Many beers are sold in cans, though there is considerable variation in the proportion between different countries. In Sweden in 2001, 63.9% of beer was sold in cans. People either drink from the can or pour the beer into a glass. Cans protect the beer from light (thereby preventing "skunked" beer) and have a seal less prone to leaking over time than bottles. Cans were initially viewed as a technological breakthrough for maintaining the quality of a beer, then became commonly associated with less expensive, mass-produced beers, even though the quality of storage in cans is much like bottles.Plastic (PET) bottles are used by some breweries.

Temperature

Édouard Manet's The Waitress showing a woman serving beerThe temperature of a beer has an influence on a drinker's experience; warmer temperatures reveal the range of flavours in a beer but cooler temperatures are more refreshing. Most drinkers prefer pale lager to be served chilled, a low- or medium-strength pale ale to be served cool, while a strong barley wine or imperial stout to be served at room temperature.

Beer writer Michael Jackson proposed a five-level scale for serving temperatures: well chilled (7 °C/45 °F) for "light" beers (pale lagers); chilled (8 °C/46 °F) for Berliner Weisse and other wheat beers; lightly chilled (9 °C/48 °F) for all dark lagers, altbier and German wheat beers; cellar temperature (13 °C/55 °F) for regular British ale, stout and most Belgian specialities; and room temperature (15.5 °C/59.9 °F) for strong dark ales (especially trappist beer) and barley wine.

Drinking chilled beer began with the development of artificial refrigeration and by the 1870s, was spread in those countries that concentrated on brewing pale lager. Chilling beer makes it more refreshing, though below 15.5 °C (59.9 °F) the chilling starts to reduce taste awareness and reduces it significantly below 10 °C (50 °F). Beer served unchilled—either cool or at room temperature, reveal more of their flavours. Cask Marque, a non-profit UK beer organisation, has set a temperature standard range of 12°-14 °C (53°-57 °F) for cask ales to be served.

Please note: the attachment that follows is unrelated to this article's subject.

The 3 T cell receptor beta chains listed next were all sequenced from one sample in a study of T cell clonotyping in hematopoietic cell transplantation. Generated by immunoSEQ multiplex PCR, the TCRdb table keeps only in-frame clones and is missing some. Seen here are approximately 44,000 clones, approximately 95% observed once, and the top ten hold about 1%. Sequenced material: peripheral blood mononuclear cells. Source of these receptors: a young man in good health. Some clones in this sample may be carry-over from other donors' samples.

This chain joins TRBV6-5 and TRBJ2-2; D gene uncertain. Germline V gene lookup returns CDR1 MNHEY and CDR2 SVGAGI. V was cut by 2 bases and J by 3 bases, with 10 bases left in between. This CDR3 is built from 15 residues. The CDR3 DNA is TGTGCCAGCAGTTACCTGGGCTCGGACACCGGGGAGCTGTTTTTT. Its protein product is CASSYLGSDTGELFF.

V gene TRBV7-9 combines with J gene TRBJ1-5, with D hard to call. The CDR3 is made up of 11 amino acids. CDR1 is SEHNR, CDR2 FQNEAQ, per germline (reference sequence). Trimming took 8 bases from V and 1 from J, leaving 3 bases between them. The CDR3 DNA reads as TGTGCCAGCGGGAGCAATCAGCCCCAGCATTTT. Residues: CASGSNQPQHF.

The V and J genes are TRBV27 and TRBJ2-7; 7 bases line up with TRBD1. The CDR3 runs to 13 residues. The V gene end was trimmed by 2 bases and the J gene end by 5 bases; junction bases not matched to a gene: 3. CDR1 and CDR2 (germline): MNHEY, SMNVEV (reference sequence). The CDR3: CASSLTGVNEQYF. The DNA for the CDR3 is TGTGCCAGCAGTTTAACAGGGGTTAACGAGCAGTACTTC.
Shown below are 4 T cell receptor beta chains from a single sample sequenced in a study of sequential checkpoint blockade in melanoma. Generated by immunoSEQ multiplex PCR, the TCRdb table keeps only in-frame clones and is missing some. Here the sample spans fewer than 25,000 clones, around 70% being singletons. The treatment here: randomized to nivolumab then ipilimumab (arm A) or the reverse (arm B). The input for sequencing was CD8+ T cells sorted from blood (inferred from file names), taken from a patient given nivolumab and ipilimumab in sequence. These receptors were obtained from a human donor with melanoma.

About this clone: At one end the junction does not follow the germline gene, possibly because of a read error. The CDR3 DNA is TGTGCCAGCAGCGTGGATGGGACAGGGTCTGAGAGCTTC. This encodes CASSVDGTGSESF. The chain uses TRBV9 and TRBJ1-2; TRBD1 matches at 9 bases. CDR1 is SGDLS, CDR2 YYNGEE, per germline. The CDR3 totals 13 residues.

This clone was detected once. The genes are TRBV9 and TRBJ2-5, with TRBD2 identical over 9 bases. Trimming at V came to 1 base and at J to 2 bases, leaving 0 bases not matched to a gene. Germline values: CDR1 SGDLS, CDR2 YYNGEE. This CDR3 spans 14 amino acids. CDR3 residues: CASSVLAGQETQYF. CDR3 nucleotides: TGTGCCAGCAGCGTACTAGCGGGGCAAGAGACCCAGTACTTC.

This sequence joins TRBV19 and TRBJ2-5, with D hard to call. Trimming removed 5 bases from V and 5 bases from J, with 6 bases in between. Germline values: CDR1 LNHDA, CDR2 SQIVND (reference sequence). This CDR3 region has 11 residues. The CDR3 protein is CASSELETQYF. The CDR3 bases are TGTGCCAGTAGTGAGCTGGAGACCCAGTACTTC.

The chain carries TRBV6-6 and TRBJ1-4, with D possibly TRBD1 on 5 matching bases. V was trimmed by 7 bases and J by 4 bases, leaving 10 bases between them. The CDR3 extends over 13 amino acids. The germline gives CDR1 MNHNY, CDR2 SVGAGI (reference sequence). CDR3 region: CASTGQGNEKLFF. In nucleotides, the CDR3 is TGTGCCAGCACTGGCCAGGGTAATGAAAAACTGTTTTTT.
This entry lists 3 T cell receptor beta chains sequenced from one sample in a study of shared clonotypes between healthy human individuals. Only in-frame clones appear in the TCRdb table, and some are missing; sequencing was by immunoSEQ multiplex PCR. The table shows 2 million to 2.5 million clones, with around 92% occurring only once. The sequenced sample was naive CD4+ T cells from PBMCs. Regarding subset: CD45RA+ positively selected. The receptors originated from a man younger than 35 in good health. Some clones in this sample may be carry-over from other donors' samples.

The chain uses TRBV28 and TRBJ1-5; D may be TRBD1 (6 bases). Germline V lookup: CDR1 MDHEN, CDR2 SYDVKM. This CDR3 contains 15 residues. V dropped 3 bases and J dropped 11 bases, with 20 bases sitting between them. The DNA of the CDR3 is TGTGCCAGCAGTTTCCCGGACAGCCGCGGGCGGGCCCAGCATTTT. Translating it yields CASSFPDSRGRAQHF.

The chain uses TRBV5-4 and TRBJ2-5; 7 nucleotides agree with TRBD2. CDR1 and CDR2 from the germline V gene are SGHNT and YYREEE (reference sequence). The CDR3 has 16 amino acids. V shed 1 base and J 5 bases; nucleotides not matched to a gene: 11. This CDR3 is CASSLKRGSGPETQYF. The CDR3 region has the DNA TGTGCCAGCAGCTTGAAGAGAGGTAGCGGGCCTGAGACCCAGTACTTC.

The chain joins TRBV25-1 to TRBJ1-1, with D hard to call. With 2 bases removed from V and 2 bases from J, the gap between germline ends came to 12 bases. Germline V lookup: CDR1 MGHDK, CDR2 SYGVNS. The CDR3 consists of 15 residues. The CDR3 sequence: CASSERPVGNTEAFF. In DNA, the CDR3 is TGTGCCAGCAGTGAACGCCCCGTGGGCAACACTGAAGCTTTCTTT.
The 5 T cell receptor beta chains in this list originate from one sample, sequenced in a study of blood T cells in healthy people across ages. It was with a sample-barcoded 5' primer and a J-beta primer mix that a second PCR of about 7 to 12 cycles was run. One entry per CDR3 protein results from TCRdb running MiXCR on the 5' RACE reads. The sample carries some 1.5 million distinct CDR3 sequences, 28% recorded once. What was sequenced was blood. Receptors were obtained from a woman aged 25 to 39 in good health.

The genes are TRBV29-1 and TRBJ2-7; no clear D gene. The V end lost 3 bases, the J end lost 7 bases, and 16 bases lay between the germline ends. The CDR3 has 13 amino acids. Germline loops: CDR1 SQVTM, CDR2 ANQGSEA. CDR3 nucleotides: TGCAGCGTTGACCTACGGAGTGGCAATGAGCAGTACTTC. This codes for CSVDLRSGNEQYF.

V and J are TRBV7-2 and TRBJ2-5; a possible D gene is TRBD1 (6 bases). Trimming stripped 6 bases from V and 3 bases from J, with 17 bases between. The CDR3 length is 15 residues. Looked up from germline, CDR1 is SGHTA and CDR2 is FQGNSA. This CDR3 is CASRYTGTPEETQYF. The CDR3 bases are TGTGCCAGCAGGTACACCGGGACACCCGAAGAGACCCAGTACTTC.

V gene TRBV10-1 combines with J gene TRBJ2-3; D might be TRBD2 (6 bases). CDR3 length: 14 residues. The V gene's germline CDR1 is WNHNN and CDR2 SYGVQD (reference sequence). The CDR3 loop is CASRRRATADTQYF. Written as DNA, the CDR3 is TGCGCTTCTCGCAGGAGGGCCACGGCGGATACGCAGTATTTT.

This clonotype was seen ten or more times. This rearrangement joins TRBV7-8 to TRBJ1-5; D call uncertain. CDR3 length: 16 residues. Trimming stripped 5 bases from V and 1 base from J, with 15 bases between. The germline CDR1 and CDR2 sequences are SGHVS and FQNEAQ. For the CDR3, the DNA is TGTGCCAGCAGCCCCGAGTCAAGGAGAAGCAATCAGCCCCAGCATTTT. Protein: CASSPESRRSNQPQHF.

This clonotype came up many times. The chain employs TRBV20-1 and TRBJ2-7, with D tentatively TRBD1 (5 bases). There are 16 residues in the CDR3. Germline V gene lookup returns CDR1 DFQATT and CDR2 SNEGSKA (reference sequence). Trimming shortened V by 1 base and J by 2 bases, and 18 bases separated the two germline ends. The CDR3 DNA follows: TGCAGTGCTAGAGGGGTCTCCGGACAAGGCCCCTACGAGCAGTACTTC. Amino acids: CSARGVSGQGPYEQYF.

Vessels

Beer is consumed out of a variety of vessels, such as a glass, a beer stein, a mug, a pewter tankard, a beer bottle or a can. The shape of the glass from which beer is consumed can influence the perception of the beer and can define and accent the character of the style. Breweries offer branded glassware intended only for their own beers as a marketing promotion, as this increases sales.

The pouring process has an influence on a beer's presentation. The rate of flow from the tap or other serving vessel, tilt of the glass, and position of the pour (in the centre or down the side) into the glass all influence the end result, such as the size and longevity of the head, lacing (the pattern left by the head as it moves down the glass as the beer is drunk), and turbulence of the beer and its release of carbonation.